In a recent trading update, Primark, the value retailer, announced that its sales are expected to decrease by approximately £1.1 billion due to the impact of lockdowns and restrictions in the 27 weeks leading up to the end of February. The parent company, Associated British Foods, delivered the disappointing news ahead of its interim results in April. However, Primark did highlight that the demand and trading were encouraging during the periods when stores were open over the past six months.

Despite the challenges faced during temporary store closures, Primark anticipates sales in the first half to reach around £2.2 billion, with adjusted operating profit expected to be slightly above break-even. Nevertheless, this figure is significantly lower than the £441 million generated in the previous year, and sales are also expected to be below the £3.7 billion achieved during the same period a year ago.

The company is eagerly awaiting the reopening of its Primark stores and has potential reopening dates for an additional 233 stores, in addition to the current 77 stores that are already open. By April 26, it expects approximately 83% of its retail selling space to be trading again. Primark plans to sell its Spring/Summer 2021 collection at that point and has already started placing orders for the Autumn/Winter 2021 season, indicating its confidence that the latest lockdowns will be the last. The company also expects the period following reopening to generate a significant amount of cash.

Despite the challenging retail environment, Primark’s previous experience showed that when stores were open, trading performance remained strong, with sales decreasing by only 15% on a like-for-like basis compared to the previous year. This achievement is notable considering the lower discretionary spending, restricted opening hours, and reduced footfall. However, the performance varied across its stores, with retail park locations experiencing higher like-for-like sales compared to shopping center and regional high street stores. Large city center stores, heavily reliant on tourism and commuters, continued to experience a significant decline in footfall. Excluding the 16 major city center stores, trading was only down 11% on a like-for-like basis.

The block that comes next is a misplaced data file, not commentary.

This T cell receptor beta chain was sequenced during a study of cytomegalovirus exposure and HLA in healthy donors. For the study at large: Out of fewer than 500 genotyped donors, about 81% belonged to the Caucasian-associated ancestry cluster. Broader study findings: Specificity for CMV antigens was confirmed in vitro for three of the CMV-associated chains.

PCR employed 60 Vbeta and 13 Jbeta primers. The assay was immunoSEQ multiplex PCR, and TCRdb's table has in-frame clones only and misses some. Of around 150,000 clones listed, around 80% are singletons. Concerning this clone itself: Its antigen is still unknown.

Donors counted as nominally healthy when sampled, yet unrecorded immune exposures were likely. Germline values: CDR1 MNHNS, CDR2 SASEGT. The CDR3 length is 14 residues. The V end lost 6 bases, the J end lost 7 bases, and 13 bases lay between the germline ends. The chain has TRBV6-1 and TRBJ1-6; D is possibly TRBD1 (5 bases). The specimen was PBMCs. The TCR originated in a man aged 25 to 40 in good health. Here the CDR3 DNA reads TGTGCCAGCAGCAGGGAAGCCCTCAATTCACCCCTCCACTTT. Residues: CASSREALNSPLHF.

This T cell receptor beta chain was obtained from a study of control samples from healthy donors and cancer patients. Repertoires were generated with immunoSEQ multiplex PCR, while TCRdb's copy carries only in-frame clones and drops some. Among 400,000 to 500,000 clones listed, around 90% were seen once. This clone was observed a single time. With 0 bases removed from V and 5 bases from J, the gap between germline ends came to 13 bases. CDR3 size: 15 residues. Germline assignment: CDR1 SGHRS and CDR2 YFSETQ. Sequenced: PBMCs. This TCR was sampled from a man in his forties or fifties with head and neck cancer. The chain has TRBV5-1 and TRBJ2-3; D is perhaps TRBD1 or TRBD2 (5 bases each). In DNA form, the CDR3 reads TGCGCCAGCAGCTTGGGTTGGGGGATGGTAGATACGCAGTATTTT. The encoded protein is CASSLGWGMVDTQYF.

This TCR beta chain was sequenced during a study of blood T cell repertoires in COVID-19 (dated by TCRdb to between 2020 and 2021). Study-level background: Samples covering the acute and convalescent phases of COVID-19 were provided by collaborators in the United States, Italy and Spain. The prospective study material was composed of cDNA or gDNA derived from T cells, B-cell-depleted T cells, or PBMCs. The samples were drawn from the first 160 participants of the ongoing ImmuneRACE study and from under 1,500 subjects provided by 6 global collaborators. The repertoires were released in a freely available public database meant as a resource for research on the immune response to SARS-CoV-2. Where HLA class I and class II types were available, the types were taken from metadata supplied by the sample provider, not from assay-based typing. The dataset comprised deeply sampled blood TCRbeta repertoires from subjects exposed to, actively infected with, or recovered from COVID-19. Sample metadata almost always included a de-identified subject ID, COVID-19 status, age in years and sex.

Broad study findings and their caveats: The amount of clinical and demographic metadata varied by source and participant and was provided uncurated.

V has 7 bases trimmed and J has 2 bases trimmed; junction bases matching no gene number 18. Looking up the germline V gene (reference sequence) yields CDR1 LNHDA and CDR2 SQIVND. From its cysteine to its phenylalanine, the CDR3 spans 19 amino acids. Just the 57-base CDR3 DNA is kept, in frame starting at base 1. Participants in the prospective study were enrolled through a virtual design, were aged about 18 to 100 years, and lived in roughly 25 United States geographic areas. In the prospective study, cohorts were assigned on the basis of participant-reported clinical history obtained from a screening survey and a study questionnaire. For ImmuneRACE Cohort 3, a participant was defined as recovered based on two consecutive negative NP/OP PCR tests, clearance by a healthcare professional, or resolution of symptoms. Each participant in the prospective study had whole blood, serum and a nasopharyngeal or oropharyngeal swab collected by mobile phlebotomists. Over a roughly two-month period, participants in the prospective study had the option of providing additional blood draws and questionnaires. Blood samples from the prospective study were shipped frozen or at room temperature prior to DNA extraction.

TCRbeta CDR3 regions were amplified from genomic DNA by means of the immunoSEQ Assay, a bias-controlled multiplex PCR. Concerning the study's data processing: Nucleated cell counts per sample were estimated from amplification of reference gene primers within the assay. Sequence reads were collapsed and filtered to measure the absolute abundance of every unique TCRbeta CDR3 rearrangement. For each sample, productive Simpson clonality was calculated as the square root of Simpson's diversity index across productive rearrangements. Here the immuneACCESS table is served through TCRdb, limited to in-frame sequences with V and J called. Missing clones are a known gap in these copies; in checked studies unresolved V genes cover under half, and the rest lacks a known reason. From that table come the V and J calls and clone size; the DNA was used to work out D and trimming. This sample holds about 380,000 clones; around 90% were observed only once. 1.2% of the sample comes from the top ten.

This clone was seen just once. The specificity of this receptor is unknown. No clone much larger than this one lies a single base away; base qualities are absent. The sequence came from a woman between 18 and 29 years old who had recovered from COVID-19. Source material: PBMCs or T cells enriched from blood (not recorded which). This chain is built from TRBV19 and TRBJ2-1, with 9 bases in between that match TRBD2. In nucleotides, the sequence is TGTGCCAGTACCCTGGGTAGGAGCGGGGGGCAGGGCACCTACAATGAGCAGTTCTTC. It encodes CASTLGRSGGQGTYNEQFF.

Primark’s business in the US remained strong, with newly opened stores performing well. The company reported that all Christmas and gifting lines had sold out, and ‘stay at home’ product categories, such as nightwear and loungewear, experienced strong demand. Despite global closures, Primark managed to expand its store network with the opening of six new units in France, Spain, the US, and Italy. Looking ahead, Primark plans to open an additional 15 new stores during the full financial year, with a focus on Spain, the US, Italy, the UK, France, the Netherlands, Poland, and Czechia.

One crucial factor for the company’s success is its ability to trade, especially as it does not have an online store. Primark has already reopened its stores in Austria, Poland, and Slovenia in recent weeks, and the trading performance has been very strong, with sales exceeding last year’s figures on a like-for-like basis. The next reopening plans include Spain, Germany, and the Netherlands next month, followed by England in mid-April and Scotland later in the month. However, there are currently no reopening dates for the remaining 20% of its stores (or 17% of floor space) located in the rest of Europe.

Useful links:
BBC – Primark expects £1.1bn hit to lockdown sales
Reuters – Primark’s sales to slump by £1 billion as stores remain shut